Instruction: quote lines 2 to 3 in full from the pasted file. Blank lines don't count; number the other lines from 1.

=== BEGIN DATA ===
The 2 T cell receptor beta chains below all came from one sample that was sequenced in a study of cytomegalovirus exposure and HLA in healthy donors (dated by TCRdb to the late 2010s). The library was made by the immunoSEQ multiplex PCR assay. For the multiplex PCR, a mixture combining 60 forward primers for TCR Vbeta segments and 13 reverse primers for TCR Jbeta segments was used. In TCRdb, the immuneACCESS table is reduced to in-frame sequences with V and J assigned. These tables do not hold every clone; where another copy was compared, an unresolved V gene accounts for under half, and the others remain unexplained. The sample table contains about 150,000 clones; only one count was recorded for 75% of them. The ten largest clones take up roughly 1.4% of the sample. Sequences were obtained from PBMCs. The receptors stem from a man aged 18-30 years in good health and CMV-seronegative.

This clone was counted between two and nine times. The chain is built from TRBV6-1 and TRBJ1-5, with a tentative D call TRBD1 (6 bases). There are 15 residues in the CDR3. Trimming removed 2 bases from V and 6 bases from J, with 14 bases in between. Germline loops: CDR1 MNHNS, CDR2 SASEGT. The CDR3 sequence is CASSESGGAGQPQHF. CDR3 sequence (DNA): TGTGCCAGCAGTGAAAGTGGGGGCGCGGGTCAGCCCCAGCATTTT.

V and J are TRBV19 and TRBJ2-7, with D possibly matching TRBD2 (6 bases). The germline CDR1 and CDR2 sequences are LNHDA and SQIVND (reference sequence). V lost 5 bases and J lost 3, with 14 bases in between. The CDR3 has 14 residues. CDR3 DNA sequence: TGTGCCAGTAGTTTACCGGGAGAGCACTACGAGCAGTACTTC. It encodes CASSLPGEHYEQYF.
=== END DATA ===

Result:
This clone was counted between two and nine times. The chain is built from TRBV6-1 and TRBJ1-5, with a tentative D call TRBD1 (6 bases). There are 15 residues in the CDR3. Trimming removed 2 bases from V and 6 bases from J, with 14 bases in between. Germline loops: CDR1 MNHNS, CDR2 SASEGT. The CDR3 sequence is CASSESGGAGQPQHF. CDR3 sequence (DNA): TGTGCCAGCAGTGAAAGTGGGGGCGCGGGTCAGCCCCAGCATTTT.

V and J are TRBV19 and TRBJ2-7, with D possibly matching TRBD2 (6 bases). The germline CDR1 and CDR2 sequences are LNHDA and SQIVND (reference sequence). V lost 5 bases and J lost 3, with 14 bases in between. The CDR3 has 14 residues. CDR3 DNA sequence: TGTGCCAGTAGTTTACCGGGAGAGCACTACGAGCAGTACTTC. It encodes CASSLPGEHYEQYF.